If I may seek another analogy, let me take a group of figure skaters; their centre remains fixed at the orange, maybe, about which their figures are executed, but the group of skaters is at one moment extended when they circle out to their furthest sweep, and at another moment concentrated when they converge to the centre; and this alternating expansion and compression occurs in a regular rhythm.

Imagine a pond covered by a number of such groups of skaters; the manner in which they will fit in, and have to arrange themselves, will depend both upon the dimensions and the rhythm of their curves, and they may even interlace and become part of one great figure system covering the whole pond. May not the growth of a crystal be something of this sort?

All the devices which I have quoted for picturing to ourselves the architecture of a crystal I would regard as merely models representing something that may be really quite different. But I venture to suggest that the time has come when we should make use of moving and not stationary models.

One need not go further than a spinning top for an illustration of stability due to movement, and there is nothing unreasonable in the suggestion that the rigidity of a crystal structure may be due to the motion of its parts.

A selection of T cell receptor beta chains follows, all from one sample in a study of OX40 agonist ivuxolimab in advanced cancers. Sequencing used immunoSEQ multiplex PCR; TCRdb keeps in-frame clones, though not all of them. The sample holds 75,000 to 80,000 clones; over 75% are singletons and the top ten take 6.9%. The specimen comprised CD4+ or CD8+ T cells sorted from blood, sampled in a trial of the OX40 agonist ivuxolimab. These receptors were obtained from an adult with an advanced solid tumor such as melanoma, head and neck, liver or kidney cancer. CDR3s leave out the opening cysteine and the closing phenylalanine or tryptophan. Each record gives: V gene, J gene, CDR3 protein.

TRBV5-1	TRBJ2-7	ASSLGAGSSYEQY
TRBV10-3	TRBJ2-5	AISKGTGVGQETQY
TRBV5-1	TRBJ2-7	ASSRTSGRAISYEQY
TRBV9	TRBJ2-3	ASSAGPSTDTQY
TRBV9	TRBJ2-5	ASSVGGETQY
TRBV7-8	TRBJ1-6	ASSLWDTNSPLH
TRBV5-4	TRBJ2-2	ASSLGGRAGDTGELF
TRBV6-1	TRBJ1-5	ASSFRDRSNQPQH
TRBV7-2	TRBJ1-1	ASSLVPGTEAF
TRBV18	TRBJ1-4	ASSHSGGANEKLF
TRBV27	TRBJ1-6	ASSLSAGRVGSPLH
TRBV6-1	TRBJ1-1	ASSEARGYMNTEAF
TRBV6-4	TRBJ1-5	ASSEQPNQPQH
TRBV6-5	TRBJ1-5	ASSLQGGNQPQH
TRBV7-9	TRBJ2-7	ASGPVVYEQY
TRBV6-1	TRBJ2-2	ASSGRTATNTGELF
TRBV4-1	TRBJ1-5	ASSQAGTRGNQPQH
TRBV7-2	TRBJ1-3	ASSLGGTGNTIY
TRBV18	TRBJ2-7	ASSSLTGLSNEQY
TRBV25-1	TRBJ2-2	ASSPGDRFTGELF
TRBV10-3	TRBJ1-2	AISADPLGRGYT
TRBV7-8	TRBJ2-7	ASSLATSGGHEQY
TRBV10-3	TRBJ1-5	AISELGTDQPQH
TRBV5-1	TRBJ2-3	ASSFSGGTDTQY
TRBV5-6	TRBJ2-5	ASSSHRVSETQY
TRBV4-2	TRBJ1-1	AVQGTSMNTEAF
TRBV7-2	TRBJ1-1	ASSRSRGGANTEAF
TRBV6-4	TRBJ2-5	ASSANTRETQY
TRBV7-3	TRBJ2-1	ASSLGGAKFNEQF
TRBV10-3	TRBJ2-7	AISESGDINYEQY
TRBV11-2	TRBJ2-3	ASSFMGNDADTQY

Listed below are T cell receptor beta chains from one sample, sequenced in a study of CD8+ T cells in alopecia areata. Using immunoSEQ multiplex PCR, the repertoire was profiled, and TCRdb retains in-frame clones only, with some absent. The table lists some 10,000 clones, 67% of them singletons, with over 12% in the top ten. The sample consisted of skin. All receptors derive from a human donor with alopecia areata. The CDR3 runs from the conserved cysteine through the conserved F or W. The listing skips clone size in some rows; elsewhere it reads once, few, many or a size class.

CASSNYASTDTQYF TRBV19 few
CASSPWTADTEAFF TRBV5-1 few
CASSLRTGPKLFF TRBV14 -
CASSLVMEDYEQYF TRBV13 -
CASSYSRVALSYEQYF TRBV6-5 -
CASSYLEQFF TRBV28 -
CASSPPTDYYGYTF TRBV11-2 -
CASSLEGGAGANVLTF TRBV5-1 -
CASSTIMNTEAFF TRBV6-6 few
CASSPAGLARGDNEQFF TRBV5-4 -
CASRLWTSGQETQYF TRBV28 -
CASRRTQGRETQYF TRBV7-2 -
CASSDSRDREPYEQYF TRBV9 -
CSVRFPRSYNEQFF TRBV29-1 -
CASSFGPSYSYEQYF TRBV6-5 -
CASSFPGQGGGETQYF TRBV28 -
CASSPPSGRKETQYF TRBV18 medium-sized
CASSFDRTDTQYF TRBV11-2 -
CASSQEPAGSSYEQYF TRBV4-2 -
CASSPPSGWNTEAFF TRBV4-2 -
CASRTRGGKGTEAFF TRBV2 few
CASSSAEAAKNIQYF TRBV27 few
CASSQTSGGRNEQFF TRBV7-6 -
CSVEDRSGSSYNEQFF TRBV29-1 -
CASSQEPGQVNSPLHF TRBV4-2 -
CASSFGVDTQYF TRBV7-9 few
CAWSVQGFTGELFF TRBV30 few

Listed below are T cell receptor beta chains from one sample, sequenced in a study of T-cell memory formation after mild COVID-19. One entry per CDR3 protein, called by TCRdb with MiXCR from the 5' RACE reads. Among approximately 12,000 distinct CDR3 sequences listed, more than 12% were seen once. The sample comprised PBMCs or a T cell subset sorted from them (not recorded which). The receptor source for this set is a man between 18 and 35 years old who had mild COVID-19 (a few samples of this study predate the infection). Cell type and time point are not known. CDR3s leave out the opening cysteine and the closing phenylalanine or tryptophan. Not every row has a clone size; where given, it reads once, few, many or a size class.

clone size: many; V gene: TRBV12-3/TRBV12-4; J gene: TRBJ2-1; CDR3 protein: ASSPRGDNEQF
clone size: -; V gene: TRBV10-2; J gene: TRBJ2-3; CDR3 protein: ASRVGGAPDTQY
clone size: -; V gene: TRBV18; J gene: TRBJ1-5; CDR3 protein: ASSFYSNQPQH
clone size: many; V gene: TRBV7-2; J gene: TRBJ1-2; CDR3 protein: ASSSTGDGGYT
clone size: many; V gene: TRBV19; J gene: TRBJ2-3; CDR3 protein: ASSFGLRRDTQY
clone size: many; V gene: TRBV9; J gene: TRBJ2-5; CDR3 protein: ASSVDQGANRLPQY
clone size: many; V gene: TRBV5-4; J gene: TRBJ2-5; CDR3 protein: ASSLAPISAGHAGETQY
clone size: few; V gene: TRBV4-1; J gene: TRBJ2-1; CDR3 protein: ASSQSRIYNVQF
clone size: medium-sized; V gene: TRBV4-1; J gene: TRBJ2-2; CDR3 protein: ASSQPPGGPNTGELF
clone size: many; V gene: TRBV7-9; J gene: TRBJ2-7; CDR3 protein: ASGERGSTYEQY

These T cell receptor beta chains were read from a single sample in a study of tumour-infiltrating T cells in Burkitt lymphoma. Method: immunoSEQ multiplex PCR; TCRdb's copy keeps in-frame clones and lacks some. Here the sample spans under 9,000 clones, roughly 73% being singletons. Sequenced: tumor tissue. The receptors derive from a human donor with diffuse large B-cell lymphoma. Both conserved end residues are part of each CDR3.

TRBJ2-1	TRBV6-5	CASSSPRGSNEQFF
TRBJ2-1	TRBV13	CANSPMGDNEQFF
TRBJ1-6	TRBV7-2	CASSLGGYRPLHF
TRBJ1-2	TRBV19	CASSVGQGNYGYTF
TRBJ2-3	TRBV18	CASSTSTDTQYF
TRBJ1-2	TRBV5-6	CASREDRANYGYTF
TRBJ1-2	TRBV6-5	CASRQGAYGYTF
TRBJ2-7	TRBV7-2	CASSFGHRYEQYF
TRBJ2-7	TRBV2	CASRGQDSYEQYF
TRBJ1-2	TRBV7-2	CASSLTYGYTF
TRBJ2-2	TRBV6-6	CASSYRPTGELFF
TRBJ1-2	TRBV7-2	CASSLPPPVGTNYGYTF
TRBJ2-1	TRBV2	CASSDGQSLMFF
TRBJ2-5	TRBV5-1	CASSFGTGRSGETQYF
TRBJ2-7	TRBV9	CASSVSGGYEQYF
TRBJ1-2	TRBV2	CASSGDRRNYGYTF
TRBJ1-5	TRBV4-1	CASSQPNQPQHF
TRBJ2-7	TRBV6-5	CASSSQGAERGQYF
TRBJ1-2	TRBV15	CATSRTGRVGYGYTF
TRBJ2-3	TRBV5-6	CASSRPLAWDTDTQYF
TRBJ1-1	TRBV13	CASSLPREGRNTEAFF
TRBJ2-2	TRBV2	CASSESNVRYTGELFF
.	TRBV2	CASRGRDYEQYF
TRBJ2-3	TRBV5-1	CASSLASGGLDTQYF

One curious observation which I have made is suggestive. I have many times noticed that when the appropriate crystal is introduced into a supersaturated solution, which is not strong enough to crystallize spontaneously, it may cause crystals to grow not only in actual contact with itself, but at some little distance in its neighbourhood. If this be so, then the crystallizing force, the power of propagating crystal growth, is not merely a frontier problem, but can be exercised through the liquid to a distance. If I try to picture to myself what is happening, I must again have recourse to analogy; I can only think of the manner in which a string or a tuning-fork is set in vibration and responds to a similar string or tuning-fork which is giving out its note at the other end of the room; and so is it not possible that the movements, whatever they are, vibrations or pulsations or regular oscillations of some sort, which constitute crystalline growth may be communicated through the almost crystallizing liquid, and culminate at some point where they set similar material vibrating, that is to say, crystallizing, in the same way?